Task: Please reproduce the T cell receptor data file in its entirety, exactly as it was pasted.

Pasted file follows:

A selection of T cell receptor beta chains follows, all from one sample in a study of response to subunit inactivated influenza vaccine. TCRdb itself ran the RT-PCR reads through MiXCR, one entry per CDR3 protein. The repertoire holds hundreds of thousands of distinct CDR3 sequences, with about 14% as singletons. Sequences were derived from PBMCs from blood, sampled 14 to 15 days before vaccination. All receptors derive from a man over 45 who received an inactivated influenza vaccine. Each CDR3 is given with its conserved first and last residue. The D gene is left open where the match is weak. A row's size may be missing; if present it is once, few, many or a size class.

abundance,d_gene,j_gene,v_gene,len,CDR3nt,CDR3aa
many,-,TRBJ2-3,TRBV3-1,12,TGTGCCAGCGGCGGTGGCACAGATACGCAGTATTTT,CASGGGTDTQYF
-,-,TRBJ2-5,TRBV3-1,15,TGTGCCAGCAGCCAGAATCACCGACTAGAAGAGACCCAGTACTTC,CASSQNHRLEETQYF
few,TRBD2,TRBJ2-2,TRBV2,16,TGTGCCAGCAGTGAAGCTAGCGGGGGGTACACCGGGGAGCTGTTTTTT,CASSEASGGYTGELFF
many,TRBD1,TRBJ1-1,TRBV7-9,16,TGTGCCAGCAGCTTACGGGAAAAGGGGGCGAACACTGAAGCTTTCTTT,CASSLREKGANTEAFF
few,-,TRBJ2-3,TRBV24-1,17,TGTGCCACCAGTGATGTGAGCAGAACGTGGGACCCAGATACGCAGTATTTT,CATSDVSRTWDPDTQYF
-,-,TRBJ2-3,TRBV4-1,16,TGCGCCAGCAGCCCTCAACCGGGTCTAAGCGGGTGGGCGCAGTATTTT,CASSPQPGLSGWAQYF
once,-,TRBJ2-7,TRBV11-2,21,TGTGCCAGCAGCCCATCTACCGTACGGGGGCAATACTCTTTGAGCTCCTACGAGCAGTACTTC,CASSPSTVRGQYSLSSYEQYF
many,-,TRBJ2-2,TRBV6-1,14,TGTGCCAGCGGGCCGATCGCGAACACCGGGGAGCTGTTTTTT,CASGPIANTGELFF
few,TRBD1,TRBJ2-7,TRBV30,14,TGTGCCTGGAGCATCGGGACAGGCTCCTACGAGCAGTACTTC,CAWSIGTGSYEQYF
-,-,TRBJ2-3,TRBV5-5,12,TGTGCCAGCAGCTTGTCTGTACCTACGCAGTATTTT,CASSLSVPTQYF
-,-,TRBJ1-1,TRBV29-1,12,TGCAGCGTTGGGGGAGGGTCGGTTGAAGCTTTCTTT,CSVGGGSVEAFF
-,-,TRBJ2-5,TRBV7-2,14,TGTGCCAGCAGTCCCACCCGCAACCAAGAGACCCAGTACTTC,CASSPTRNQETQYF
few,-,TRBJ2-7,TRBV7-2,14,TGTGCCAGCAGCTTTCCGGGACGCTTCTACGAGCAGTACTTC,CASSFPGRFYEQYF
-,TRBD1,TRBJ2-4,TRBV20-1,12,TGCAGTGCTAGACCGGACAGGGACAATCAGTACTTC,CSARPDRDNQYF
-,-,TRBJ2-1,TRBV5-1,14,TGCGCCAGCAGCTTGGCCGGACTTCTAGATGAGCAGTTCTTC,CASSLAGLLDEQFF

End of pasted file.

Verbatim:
A selection of T cell receptor beta chains follows, all from one sample in a study of response to subunit inactivated influenza vaccine. TCRdb itself ran the RT-PCR reads through MiXCR, one entry per CDR3 protein. The repertoire holds hundreds of thousands of distinct CDR3 sequences, with about 14% as singletons. Sequences were derived from PBMCs from blood, sampled 14 to 15 days before vaccination. All receptors derive from a man over 45 who received an inactivated influenza vaccine. Each CDR3 is given with its conserved first and last residue. The D gene is left open where the match is weak. A row's size may be missing; if present it is once, few, many or a size class.

abundance,d_gene,j_gene,v_gene,len,CDR3nt,CDR3aa
many,-,TRBJ2-3,TRBV3-1,12,TGTGCCAGCGGCGGTGGCACAGATACGCAGTATTTT,CASGGGTDTQYF
-,-,TRBJ2-5,TRBV3-1,15,TGTGCCAGCAGCCAGAATCACCGACTAGAAGAGACCCAGTACTTC,CASSQNHRLEETQYF
few,TRBD2,TRBJ2-2,TRBV2,16,TGTGCCAGCAGTGAAGCTAGCGGGGGGTACACCGGGGAGCTGTTTTTT,CASSEASGGYTGELFF
many,TRBD1,TRBJ1-1,TRBV7-9,16,TGTGCCAGCAGCTTACGGGAAAAGGGGGCGAACACTGAAGCTTTCTTT,CASSLREKGANTEAFF
few,-,TRBJ2-3,TRBV24-1,17,TGTGCCACCAGTGATGTGAGCAGAACGTGGGACCCAGATACGCAGTATTTT,CATSDVSRTWDPDTQYF
-,-,TRBJ2-3,TRBV4-1,16,TGCGCCAGCAGCCCTCAACCGGGTCTAAGCGGGTGGGCGCAGTATTTT,CASSPQPGLSGWAQYF
once,-,TRBJ2-7,TRBV11-2,21,TGTGCCAGCAGCCCATCTACCGTACGGGGGCAATACTCTTTGAGCTCCTACGAGCAGTACTTC,CASSPSTVRGQYSLSSYEQYF
many,-,TRBJ2-2,TRBV6-1,14,TGTGCCAGCGGGCCGATCGCGAACACCGGGGAGCTGTTTTTT,CASGPIANTGELFF
few,TRBD1,TRBJ2-7,TRBV30,14,TGTGCCTGGAGCATCGGGACAGGCTCCTACGAGCAGTACTTC,CAWSIGTGSYEQYF
-,-,TRBJ2-3,TRBV5-5,12,TGTGCCAGCAGCTTGTCTGTACCTACGCAGTATTTT,CASSLSVPTQYF
-,-,TRBJ1-1,TRBV29-1,12,TGCAGCGTTGGGGGAGGGTCGGTTGAAGCTTTCTTT,CSVGGGSVEAFF
-,-,TRBJ2-5,TRBV7-2,14,TGTGCCAGCAGTCCCACCCGCAACCAAGAGACCCAGTACTTC,CASSPTRNQETQYF
few,-,TRBJ2-7,TRBV7-2,14,TGTGCCAGCAGCTTTCCGGGACGCTTCTACGAGCAGTACTTC,CASSFPGRFYEQYF
-,TRBD1,TRBJ2-4,TRBV20-1,12,TGCAGTGCTAGACCGGACAGGGACAATCAGTACTTC,CSARPDRDNQYF
-,-,TRBJ2-1,TRBV5-1,14,TGCGCCAGCAGCTTGGCCGGACTTCTAGATGAGCAGTTCTTC,CASSLAGLLDEQFF